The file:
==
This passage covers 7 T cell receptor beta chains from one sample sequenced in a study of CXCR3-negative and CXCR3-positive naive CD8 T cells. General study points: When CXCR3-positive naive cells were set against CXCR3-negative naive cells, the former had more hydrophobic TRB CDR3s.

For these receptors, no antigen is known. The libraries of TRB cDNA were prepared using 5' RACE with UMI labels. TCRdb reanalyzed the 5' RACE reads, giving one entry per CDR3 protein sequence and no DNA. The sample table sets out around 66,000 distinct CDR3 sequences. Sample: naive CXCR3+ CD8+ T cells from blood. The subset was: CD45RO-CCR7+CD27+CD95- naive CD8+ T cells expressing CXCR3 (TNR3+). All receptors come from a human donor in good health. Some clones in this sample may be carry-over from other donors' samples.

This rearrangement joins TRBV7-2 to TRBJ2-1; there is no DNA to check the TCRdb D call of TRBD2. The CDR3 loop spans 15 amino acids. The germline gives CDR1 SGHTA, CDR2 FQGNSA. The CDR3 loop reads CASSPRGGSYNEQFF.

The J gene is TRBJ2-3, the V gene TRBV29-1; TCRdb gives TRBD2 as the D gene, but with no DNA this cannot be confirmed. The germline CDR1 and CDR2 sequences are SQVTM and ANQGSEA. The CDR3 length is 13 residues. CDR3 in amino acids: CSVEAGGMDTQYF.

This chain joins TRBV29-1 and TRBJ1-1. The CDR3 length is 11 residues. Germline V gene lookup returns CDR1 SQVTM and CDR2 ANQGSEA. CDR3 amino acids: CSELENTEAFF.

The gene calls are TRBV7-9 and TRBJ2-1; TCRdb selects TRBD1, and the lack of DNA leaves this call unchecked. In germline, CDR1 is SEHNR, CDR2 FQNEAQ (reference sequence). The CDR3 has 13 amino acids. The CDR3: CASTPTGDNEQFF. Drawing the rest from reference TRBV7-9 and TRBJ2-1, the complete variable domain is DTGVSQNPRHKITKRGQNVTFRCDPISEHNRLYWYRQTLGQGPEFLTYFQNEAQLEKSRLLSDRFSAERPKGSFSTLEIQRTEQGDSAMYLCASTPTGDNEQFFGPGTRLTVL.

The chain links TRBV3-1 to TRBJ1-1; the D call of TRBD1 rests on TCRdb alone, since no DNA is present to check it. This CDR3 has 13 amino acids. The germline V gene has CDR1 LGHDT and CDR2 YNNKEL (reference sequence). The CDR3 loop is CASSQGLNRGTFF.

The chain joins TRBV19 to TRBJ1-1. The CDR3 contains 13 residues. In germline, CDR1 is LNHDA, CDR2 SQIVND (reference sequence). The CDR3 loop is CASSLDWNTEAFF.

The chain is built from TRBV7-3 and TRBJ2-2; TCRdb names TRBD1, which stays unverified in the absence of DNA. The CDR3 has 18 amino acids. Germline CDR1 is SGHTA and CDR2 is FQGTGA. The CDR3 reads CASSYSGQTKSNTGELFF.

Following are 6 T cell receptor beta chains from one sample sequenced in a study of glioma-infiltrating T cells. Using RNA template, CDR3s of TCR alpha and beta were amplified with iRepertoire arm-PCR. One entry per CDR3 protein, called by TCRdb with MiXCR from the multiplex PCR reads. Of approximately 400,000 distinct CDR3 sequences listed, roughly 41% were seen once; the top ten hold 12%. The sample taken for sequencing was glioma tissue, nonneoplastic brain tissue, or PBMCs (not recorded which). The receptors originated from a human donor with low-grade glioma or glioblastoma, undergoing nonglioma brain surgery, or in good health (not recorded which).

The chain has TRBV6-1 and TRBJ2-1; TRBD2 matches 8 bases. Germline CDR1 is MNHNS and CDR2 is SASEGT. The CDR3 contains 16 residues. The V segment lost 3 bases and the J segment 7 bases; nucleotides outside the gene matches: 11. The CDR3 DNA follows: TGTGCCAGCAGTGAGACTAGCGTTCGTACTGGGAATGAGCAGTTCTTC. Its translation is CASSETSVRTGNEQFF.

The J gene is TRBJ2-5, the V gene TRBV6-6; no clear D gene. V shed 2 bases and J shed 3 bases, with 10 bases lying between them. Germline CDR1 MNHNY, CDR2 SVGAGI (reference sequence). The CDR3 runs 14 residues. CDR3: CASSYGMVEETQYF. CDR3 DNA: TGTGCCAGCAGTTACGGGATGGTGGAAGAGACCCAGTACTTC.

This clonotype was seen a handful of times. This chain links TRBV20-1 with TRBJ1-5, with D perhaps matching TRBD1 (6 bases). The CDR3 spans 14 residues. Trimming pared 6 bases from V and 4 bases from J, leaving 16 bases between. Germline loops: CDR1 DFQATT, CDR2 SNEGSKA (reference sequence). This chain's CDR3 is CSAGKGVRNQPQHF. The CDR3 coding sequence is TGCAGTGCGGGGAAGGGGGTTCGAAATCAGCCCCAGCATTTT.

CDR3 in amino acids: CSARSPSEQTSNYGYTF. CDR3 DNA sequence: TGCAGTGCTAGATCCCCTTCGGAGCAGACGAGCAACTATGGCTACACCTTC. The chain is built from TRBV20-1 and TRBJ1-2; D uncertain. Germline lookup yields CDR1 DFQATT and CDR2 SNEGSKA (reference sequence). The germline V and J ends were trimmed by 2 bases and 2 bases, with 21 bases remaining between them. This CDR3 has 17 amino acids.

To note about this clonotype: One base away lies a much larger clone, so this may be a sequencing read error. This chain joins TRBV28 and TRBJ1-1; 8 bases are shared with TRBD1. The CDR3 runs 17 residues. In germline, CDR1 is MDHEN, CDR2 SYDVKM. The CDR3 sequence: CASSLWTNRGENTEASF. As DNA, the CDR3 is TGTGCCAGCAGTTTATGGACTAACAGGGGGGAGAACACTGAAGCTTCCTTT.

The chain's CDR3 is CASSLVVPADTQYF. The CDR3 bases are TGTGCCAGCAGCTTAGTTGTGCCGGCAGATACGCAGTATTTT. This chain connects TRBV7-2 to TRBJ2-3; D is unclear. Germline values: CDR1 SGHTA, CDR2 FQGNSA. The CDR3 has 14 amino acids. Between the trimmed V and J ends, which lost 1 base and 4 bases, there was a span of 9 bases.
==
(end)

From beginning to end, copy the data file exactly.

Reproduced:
This passage covers 7 T cell receptor beta chains from one sample sequenced in a study of CXCR3-negative and CXCR3-positive naive CD8 T cells. General study points: When CXCR3-positive naive cells were set against CXCR3-negative naive cells, the former had more hydrophobic TRB CDR3s.

For these receptors, no antigen is known. The libraries of TRB cDNA were prepared using 5' RACE with UMI labels. TCRdb reanalyzed the 5' RACE reads, giving one entry per CDR3 protein sequence and no DNA. The sample table sets out around 66,000 distinct CDR3 sequences. Sample: naive CXCR3+ CD8+ T cells from blood. The subset was: CD45RO-CCR7+CD27+CD95- naive CD8+ T cells expressing CXCR3 (TNR3+). All receptors come from a human donor in good health. Some clones in this sample may be carry-over from other donors' samples.

This rearrangement joins TRBV7-2 to TRBJ2-1; there is no DNA to check the TCRdb D call of TRBD2. The CDR3 loop spans 15 amino acids. The germline gives CDR1 SGHTA, CDR2 FQGNSA. The CDR3 loop reads CASSPRGGSYNEQFF.

The J gene is TRBJ2-3, the V gene TRBV29-1; TCRdb gives TRBD2 as the D gene, but with no DNA this cannot be confirmed. The germline CDR1 and CDR2 sequences are SQVTM and ANQGSEA. The CDR3 length is 13 residues. CDR3 in amino acids: CSVEAGGMDTQYF.

This chain joins TRBV29-1 and TRBJ1-1. The CDR3 length is 11 residues. Germline V gene lookup returns CDR1 SQVTM and CDR2 ANQGSEA. CDR3 amino acids: CSELENTEAFF.

The gene calls are TRBV7-9 and TRBJ2-1; TCRdb selects TRBD1, and the lack of DNA leaves this call unchecked. In germline, CDR1 is SEHNR, CDR2 FQNEAQ (reference sequence). The CDR3 has 13 amino acids. The CDR3: CASTPTGDNEQFF. Drawing the rest from reference TRBV7-9 and TRBJ2-1, the complete variable domain is DTGVSQNPRHKITKRGQNVTFRCDPISEHNRLYWYRQTLGQGPEFLTYFQNEAQLEKSRLLSDRFSAERPKGSFSTLEIQRTEQGDSAMYLCASTPTGDNEQFFGPGTRLTVL.

The chain links TRBV3-1 to TRBJ1-1; the D call of TRBD1 rests on TCRdb alone, since no DNA is present to check it. This CDR3 has 13 amino acids. The germline V gene has CDR1 LGHDT and CDR2 YNNKEL (reference sequence). The CDR3 loop is CASSQGLNRGTFF.

The chain joins TRBV19 to TRBJ1-1. The CDR3 contains 13 residues. In germline, CDR1 is LNHDA, CDR2 SQIVND (reference sequence). The CDR3 loop is CASSLDWNTEAFF.

The chain is built from TRBV7-3 and TRBJ2-2; TCRdb names TRBD1, which stays unverified in the absence of DNA. The CDR3 has 18 amino acids. Germline CDR1 is SGHTA and CDR2 is FQGTGA. The CDR3 reads CASSYSGQTKSNTGELFF.

Following are 6 T cell receptor beta chains from one sample sequenced in a study of glioma-infiltrating T cells. Using RNA template, CDR3s of TCR alpha and beta were amplified with iRepertoire arm-PCR. One entry per CDR3 protein, called by TCRdb with MiXCR from the multiplex PCR reads. Of approximately 400,000 distinct CDR3 sequences listed, roughly 41% were seen once; the top ten hold 12%. The sample taken for sequencing was glioma tissue, nonneoplastic brain tissue, or PBMCs (not recorded which). The receptors originated from a human donor with low-grade glioma or glioblastoma, undergoing nonglioma brain surgery, or in good health (not recorded which).

The chain has TRBV6-1 and TRBJ2-1; TRBD2 matches 8 bases. Germline CDR1 is MNHNS and CDR2 is SASEGT. The CDR3 contains 16 residues. The V segment lost 3 bases and the J segment 7 bases; nucleotides outside the gene matches: 11. The CDR3 DNA follows: TGTGCCAGCAGTGAGACTAGCGTTCGTACTGGGAATGAGCAGTTCTTC. Its translation is CASSETSVRTGNEQFF.

The J gene is TRBJ2-5, the V gene TRBV6-6; no clear D gene. V shed 2 bases and J shed 3 bases, with 10 bases lying between them. Germline CDR1 MNHNY, CDR2 SVGAGI (reference sequence). The CDR3 runs 14 residues. CDR3: CASSYGMVEETQYF. CDR3 DNA: TGTGCCAGCAGTTACGGGATGGTGGAAGAGACCCAGTACTTC.

This clonotype was seen a handful of times. This chain links TRBV20-1 with TRBJ1-5, with D perhaps matching TRBD1 (6 bases). The CDR3 spans 14 residues. Trimming pared 6 bases from V and 4 bases from J, leaving 16 bases between. Germline loops: CDR1 DFQATT, CDR2 SNEGSKA (reference sequence). This chain's CDR3 is CSAGKGVRNQPQHF. The CDR3 coding sequence is TGCAGTGCGGGGAAGGGGGTTCGAAATCAGCCCCAGCATTTT.

CDR3 in amino acids: CSARSPSEQTSNYGYTF. CDR3 DNA sequence: TGCAGTGCTAGATCCCCTTCGGAGCAGACGAGCAACTATGGCTACACCTTC. The chain is built from TRBV20-1 and TRBJ1-2; D uncertain. Germline lookup yields CDR1 DFQATT and CDR2 SNEGSKA (reference sequence). The germline V and J ends were trimmed by 2 bases and 2 bases, with 21 bases remaining between them. This CDR3 has 17 amino acids.

To note about this clonotype: One base away lies a much larger clone, so this may be a sequencing read error. This chain joins TRBV28 and TRBJ1-1; 8 bases are shared with TRBD1. The CDR3 runs 17 residues. In germline, CDR1 is MDHEN, CDR2 SYDVKM. The CDR3 sequence: CASSLWTNRGENTEASF. As DNA, the CDR3 is TGTGCCAGCAGTTTATGGACTAACAGGGGGGAGAACACTGAAGCTTCCTTT.

The chain's CDR3 is CASSLVVPADTQYF. The CDR3 bases are TGTGCCAGCAGCTTAGTTGTGCCGGCAGATACGCAGTATTTT. This chain connects TRBV7-2 to TRBJ2-3; D is unclear. Germline values: CDR1 SGHTA, CDR2 FQGNSA. The CDR3 has 14 amino acids. Between the trimmed V and J ends, which lost 1 base and 4 bases, there was a span of 9 bases.